David said, “My son Solomon is young and inexperienced, and the house to be built for the LORD should be of great magnificence and fame and splendor in the sight of all the nations. Therefore I will make preparations for it.” So David made extensive preparations before his death (1 Chronicles 22:5).
This verse has to be one of my favorites in the entire Bible. I love the fact that David makes no apologies about the kind of house that must be built for the Lord. It was to “be of great magnificence and fame and splendor,” one that exceeded every expectation.
I believe that is exactly how we should see the church of Jesus Christ today. Our lives should make people stop and wonder, “How is this possible?”
If the same Spirit that raised Jesus Christ from the dead lives on the inside of you and me, how could we live lives that are any less? Our God lives in us!
We are the temple of the Holy Spirit, and we should not shrink back from all that God has called us to do. We all carry the Spirit of God Himself within us, and there is nothing ordinary about that. It is magnificent.
The world would love to keep the church small, but God has called His bride to be great. Let’s not be afraid of loving God’s house, serving there and building exceedingly magnificent lives that bring glory to the One who lives within us. The more we allow the fruit of the Spirit to be developed in our lives, the more like Him we become and the more splendid our lives become.
Believe for big things, dream extravagantly, expect God to do great things, and let’s make His name famous across the earth.
When it comes to relationships, the first thing we must remember is that they must be life-giving rather than life-depleting. Some of us struggle because we have allowed relationships to flourish that are full of toxic emotions such as negativity, criticism, comparison, jealousy, insecurity and fear. We can’t pursue God’s purpose for our lives if we are constantly weighed down by negative relationships.
Let’s evaluate the relationships in our lives and build those that help us work toward our purpose and destiny. Determine which ones have the biggest influence on us, which ones help and which ones hinder, and which ones encourage us to know God more every day.
Choose friendships that are full of life!The righteous choose their friends carefully … (Proverbs 12:26)
Busy, busy, busy … we are always so busy. Many of us are driven by the urgency of our schedules because we have wasted so much time on relatively purposeless activity. We need to evaluate:
What things in my life can I replace with time for me, in order to recharge and just breathe?
I have found that the greatest gift I can give Nick and the girls is a healthy me, and the only way I am able to be the best me is if I have taken the time to recharge my soul and spirit.
An essential by-product of stopping to breathe and still our spirits and minds is that it gives God time to get a word in edgewise and speak to us. So much of our mental confusion, emotional upheaval and physical exhaustion would greatly dissipate if we would simply take the time to stop, breathe and lean into the presence of God.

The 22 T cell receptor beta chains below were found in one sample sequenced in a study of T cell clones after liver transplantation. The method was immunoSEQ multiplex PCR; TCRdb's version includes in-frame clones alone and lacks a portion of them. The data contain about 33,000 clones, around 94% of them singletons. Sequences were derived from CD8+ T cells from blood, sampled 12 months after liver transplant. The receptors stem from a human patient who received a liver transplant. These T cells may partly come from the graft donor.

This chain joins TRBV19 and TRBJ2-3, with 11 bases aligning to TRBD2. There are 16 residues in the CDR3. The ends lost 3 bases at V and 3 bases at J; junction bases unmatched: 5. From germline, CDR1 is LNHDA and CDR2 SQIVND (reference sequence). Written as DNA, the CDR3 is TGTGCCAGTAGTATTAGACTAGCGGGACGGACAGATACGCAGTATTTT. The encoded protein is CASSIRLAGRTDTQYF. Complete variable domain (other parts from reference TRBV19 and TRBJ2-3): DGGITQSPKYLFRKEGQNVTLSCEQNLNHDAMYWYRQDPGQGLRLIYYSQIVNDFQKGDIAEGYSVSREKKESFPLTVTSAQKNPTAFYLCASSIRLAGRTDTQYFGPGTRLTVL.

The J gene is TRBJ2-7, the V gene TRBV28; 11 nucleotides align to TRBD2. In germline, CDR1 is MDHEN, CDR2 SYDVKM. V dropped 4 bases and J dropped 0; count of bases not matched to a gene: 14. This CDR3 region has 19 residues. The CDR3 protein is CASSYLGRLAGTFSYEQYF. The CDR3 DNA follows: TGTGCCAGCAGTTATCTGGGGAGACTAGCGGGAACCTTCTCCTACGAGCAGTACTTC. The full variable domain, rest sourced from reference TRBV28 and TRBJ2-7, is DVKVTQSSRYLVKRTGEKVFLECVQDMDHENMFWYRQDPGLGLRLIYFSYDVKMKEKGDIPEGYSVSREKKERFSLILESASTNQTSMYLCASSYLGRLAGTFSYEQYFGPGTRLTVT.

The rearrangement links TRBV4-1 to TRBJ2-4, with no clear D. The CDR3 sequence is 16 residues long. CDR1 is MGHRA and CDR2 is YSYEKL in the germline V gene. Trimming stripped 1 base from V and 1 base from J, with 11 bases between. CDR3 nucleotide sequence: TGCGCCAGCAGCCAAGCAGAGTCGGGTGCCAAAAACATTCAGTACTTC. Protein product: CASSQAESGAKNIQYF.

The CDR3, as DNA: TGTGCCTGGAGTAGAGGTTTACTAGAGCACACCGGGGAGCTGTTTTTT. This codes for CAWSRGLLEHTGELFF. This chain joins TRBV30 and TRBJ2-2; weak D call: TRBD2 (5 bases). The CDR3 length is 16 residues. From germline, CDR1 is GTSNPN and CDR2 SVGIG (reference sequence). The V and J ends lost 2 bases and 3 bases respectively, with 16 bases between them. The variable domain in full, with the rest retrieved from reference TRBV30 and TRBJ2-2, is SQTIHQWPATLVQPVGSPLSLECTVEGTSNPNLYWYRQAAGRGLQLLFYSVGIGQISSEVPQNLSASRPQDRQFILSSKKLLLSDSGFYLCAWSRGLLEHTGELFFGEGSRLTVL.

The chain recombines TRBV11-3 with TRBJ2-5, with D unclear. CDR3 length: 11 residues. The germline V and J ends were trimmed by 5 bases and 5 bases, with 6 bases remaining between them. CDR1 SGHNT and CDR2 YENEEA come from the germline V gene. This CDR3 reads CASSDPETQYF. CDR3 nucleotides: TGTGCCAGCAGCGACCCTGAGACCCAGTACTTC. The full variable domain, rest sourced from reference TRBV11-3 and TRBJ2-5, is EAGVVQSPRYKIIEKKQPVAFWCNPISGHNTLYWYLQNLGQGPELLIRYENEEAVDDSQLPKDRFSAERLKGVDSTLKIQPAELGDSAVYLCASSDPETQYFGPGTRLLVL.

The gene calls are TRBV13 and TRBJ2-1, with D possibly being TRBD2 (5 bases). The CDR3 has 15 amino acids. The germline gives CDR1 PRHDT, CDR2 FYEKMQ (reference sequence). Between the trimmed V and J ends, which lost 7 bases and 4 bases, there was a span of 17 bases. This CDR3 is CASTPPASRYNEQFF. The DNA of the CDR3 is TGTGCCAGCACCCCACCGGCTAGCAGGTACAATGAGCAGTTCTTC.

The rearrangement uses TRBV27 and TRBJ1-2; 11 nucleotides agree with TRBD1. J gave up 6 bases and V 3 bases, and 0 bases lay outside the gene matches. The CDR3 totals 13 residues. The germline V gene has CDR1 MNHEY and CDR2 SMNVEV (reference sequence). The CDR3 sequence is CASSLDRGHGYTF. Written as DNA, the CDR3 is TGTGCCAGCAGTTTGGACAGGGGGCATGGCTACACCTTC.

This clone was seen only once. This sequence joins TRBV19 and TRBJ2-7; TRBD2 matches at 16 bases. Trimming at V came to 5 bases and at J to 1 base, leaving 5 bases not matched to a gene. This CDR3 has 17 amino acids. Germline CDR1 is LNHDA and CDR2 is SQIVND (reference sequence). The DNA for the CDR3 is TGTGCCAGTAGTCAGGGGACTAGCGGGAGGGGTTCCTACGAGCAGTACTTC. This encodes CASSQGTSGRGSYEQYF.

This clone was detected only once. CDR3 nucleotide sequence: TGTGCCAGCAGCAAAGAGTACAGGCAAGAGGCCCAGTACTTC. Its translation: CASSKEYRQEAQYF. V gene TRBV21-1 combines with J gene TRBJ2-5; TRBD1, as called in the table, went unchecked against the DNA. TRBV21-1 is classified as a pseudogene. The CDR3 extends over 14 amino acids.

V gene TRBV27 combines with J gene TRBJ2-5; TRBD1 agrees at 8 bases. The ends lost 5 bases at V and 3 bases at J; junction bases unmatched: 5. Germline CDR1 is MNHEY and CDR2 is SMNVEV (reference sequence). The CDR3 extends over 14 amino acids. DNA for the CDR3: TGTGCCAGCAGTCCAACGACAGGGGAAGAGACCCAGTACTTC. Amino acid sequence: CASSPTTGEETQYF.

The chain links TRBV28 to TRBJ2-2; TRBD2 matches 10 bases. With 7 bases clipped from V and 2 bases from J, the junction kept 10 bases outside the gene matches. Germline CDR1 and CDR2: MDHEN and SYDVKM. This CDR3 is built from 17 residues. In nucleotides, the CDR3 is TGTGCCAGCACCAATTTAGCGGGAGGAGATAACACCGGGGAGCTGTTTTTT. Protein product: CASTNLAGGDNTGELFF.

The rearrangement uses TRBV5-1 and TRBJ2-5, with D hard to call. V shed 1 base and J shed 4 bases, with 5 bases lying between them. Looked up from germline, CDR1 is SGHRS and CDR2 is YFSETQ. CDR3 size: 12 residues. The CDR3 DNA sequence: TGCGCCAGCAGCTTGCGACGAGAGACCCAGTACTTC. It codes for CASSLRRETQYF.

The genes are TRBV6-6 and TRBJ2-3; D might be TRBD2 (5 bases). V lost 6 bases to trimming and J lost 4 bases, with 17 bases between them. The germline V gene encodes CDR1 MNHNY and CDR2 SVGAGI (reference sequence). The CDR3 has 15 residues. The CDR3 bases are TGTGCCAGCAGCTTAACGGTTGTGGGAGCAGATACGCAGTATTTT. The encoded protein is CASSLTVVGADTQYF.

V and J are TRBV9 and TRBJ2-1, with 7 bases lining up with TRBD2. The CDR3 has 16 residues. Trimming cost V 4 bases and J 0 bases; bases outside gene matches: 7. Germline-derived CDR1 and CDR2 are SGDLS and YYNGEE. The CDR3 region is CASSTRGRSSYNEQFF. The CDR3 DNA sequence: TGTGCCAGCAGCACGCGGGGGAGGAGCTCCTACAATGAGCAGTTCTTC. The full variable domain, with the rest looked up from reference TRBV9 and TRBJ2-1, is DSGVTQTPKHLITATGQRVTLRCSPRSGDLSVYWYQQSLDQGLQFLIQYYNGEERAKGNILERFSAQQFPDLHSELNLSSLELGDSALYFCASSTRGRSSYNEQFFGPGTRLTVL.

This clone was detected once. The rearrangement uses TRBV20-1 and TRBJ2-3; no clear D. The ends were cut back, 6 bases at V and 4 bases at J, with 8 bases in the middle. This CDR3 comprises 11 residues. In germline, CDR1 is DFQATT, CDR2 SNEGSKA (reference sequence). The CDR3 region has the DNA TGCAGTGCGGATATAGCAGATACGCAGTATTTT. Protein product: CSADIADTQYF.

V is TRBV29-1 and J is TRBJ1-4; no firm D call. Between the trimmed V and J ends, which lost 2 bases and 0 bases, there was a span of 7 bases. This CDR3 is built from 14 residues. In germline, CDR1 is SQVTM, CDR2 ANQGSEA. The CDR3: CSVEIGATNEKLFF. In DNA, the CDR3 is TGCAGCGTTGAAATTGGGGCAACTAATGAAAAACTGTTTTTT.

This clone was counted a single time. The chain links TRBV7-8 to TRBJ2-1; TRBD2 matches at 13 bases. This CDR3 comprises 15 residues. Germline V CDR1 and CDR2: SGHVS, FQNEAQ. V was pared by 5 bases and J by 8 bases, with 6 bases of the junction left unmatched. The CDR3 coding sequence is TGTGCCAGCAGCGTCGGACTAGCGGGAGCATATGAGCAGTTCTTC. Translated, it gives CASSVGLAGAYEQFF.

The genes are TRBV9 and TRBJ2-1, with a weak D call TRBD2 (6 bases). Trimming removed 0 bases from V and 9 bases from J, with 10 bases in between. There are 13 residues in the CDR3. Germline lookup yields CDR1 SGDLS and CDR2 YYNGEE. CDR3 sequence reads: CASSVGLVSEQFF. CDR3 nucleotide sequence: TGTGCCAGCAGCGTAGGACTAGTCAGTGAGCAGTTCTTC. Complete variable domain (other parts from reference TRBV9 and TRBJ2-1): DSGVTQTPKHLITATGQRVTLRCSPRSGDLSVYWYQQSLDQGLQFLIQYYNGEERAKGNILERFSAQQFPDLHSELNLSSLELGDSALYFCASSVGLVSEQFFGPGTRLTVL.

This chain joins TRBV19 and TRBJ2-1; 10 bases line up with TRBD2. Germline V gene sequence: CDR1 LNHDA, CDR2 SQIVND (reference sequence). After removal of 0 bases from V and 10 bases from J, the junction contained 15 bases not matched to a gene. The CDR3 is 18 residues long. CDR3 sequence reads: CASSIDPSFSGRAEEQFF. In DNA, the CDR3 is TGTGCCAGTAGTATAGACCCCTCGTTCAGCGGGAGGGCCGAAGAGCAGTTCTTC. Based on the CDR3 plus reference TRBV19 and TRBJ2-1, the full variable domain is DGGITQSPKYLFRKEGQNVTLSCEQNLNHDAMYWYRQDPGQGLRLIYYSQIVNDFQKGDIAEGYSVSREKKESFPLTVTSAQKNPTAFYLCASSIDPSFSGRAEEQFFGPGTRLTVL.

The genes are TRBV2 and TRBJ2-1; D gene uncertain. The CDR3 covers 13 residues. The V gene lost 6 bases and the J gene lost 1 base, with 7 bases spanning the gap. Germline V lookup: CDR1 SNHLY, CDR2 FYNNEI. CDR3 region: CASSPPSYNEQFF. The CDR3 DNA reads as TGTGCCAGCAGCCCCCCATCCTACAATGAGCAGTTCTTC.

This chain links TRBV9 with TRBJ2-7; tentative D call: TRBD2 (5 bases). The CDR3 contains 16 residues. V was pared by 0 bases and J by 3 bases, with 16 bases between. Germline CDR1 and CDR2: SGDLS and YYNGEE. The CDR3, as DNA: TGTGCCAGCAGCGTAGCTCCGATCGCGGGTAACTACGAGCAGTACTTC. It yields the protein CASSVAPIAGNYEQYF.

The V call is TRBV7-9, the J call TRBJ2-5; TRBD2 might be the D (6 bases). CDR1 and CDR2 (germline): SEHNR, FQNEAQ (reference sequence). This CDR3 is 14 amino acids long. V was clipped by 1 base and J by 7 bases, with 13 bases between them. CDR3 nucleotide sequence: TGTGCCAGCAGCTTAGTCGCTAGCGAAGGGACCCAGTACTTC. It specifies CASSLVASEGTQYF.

Today, take some time to stop and breathe.He says, “Be still, and know that I am God; I will be exalted among the nations, I will be exalted in the earth.” (Psalm 46:10)
If we’re to fulfill our God-given purpose, we need to master the art of simplifying our lives. When Jesus began His ministry here on earth, He brought a message of life, liberty and simplification to people who were bound by the complexity of over-demanding laws and regulations.
The Jewish law, which originally consisted of the ten simple commandments given to Moses, had evolved into a list of 613 commandments by the time Jesus walked the earth. Can you imagine going through each day trying to remember (let alone obey) 613 laws about every detail of life? There were strict rules about how to clean certain dishes, how to wash your hands, how to eat your food, how to deal in business, how to tithe to God, how to interact in society – the list goes on. I wouldn’t have been able to make it out my door every morning without breaking at least eighteen of them.
Jesus felt compassion for people who were bound by these unnecessary yokes and burdens of religion, because God never intended such complexity for our lives. In fact, in a single exchange with the Pharisees, He whittled down the 613 Mosaic laws to just two.
Luke 10:27 says, He answered, “‘Love the Lord your God with all your heart and with all your soul and with all your strength and with all your mind’; and, ‘Love your neighbor as yourself.’”
It was my mother’s seventieth birthday party. Within a span of hours, I was characterized by different people in a variety of ways. To one, I was my mom’s only daughter; to another I was Nick’s wife; to another, I was Catherine and Sophia’s mom; to another, I was George’s sister. Some old friends considered me the “weird one” who had “got religion,” and friends from church know me as a Bible teacher and author.
While it’s true that the way each of the partygoers identified me is a legitimate aspect of the various roles I fulfill in life, none of these roles is who I really am.
If we allow ourselves to be defined by our roles instead of allowing who we truly are in Christ to define our roles, we’re going to get all messed up.
No one role completely defines us. In other words, who you are is not determined by what you do; that is, your do is not your who!
If we try to get our identity, significance and security from the roles we play, ultimately our lives become focused upon mere functionality and doing more, rather than something deeper.
So the question we need to ask ourselves is this: When no one is calling us parent, spouse, sibling, mentor, boss or friend, who is left?“... I have redeemed you; I have summoned you by name; you are mine.” (Isaiah 43:1)